Reviews, articles, rants & ramblings on the darker side of the media fringe

Posts tagged “American Psycho

Minimal Horror Posters – By Tommy St James

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Minimalist_Horror_Posters_2These minimalist movie posters are inspired by ten horror films. Each one features a pair of objects from a key moment in the movie, but it’s up to you to figure out the name of the film they represent. Check them out HERE


Oh The Horror – Series 2

LEGO is the biggest retail toy in the world, bought by adults and kids alike… new versions of the Ghostbusters car and headquarters, batmobile and Simpsons house have pushed the little bricks to the top of workplace shelves worldwide. Minifigs have been creating specialist figures for some time now, they made Oh The Horror series 1 last year and are back with series 2. Featuring tributes to horror icons such as Freddy, Jason, Michael Myers, Jigsaw, Leatherface, Pinhead, Ghostface, Ash and Norman Bates among others. Get them HERE
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American Psycho on Broadway!

american-psycho_final-posterOff-Broadway powerhouse Second Stage will present the U.S. premiere of the much praised (and much debated) American Psycho, the musical adaptation of Bret Easton Ellis’ 1991 novel (and 2000 Christian Bale-starring film) about excess, murder and flashing the right labels. The show — with music by Duncan Sheik, book by Roberto Aguirre-Sacasa, staging by Rupert Goold and a starring performance by Matt “Dr. Who” Smith – opened last December at London’s Almeida Theatre and was considered a shoo-in for Broadway next season. It still may be.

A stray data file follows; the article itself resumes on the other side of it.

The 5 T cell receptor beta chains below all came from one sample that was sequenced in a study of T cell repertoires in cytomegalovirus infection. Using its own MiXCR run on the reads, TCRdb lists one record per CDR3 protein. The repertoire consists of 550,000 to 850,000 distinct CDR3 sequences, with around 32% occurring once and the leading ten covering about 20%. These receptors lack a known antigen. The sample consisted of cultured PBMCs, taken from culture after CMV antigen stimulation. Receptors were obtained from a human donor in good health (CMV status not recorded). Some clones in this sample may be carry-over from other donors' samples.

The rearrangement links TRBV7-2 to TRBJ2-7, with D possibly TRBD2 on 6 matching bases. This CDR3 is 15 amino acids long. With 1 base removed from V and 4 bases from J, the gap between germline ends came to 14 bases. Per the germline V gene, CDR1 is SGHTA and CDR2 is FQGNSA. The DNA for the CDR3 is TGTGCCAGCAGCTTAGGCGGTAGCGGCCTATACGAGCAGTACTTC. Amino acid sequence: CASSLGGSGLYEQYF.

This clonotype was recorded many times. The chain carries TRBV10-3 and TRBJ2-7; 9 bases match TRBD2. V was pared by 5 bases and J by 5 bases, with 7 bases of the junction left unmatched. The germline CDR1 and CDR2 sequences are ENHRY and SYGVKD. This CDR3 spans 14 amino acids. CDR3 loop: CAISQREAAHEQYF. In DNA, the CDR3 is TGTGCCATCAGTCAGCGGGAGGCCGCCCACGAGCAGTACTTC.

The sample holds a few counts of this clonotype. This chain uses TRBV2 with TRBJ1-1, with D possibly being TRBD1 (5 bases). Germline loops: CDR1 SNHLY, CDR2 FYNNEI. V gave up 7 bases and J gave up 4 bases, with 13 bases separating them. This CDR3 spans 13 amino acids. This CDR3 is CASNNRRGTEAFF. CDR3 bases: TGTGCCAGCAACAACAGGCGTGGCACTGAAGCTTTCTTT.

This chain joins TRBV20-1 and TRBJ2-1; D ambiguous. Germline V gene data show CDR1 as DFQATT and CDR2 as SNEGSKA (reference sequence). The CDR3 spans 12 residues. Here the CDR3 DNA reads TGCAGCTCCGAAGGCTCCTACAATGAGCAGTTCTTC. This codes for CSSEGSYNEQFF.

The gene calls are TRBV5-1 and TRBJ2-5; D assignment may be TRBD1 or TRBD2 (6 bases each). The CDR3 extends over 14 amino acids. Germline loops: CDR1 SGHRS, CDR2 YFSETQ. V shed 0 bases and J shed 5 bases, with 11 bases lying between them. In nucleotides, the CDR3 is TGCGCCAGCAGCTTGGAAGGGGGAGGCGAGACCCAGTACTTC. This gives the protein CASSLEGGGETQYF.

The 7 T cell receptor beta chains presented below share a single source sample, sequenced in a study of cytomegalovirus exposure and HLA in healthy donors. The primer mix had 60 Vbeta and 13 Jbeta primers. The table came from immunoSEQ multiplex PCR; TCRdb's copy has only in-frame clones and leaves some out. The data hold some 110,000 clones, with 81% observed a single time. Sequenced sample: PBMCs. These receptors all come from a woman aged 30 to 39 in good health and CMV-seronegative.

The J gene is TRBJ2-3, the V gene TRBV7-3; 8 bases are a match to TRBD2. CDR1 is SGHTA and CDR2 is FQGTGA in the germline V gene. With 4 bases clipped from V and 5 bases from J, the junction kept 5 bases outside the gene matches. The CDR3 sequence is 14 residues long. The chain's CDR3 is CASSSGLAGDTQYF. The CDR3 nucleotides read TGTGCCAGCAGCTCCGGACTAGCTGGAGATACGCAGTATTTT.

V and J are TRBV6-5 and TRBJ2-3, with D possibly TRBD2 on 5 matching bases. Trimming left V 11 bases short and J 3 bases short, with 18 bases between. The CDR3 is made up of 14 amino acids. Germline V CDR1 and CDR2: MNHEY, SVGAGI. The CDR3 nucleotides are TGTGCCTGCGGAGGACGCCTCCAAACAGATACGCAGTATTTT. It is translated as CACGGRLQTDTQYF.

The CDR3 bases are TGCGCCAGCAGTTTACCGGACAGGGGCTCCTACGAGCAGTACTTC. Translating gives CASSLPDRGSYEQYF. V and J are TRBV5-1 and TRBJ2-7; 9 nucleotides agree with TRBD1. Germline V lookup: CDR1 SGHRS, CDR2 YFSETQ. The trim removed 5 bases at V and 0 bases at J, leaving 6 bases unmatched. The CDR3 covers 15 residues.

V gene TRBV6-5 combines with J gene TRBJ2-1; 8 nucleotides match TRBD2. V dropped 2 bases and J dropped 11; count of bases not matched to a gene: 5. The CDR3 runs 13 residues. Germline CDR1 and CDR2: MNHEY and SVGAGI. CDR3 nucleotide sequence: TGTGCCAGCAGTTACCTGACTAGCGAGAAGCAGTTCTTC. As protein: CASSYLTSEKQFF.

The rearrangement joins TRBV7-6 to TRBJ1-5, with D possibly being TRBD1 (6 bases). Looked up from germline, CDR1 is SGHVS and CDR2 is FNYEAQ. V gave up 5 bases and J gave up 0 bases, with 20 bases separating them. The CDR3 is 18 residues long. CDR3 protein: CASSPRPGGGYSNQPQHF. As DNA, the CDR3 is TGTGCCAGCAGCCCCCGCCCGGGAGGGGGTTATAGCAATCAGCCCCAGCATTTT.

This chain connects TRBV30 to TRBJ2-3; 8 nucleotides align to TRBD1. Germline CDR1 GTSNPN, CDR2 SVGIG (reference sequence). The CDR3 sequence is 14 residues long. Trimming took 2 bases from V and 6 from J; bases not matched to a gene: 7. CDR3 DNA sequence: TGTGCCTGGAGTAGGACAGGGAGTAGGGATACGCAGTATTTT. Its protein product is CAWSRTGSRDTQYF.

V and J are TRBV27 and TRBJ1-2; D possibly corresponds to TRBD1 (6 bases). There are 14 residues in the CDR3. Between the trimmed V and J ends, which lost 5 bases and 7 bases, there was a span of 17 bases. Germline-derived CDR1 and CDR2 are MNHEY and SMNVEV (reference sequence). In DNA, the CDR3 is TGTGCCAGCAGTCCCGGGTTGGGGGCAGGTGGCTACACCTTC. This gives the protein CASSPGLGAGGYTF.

That’s a challenge for the Ellis novel, which prompted furious protests from feminist and human rights groups in reaction to its explicit, play-by-play depiction of the brutal torture and murder of women at the hands of protagonist Patrick Bateman, which the book’s defenders insisted was satire of a society gone mad with material obsession and moral vacuity. The musical has inspired almost inevitable comparisons to Sweeney Todd.

54 Below Press Preview With Duncan Sheik, Sierra Boggess, Alice Ripley, Paulo Szot, Anat Cohen And Maucha Adnet,The Almeida production of American Psycho prompted mostly favorable reviews along with some dissenting voices: “Goold’s production [has] a cool wit that actually enhances the story’s satire,” wrote Michael Billington in The Guardian. “Sheik’s music also evokes Bateman’s Eighties pop icons, such as Phil Collins, and provides an ironic commentary on the action. Instead of stand-alone songs Sheik gives us music that reflects the world the characters inhabit…This is a show that confirms the mythic power of Easton Ellis’s story and leaves us all dangerously entertained.”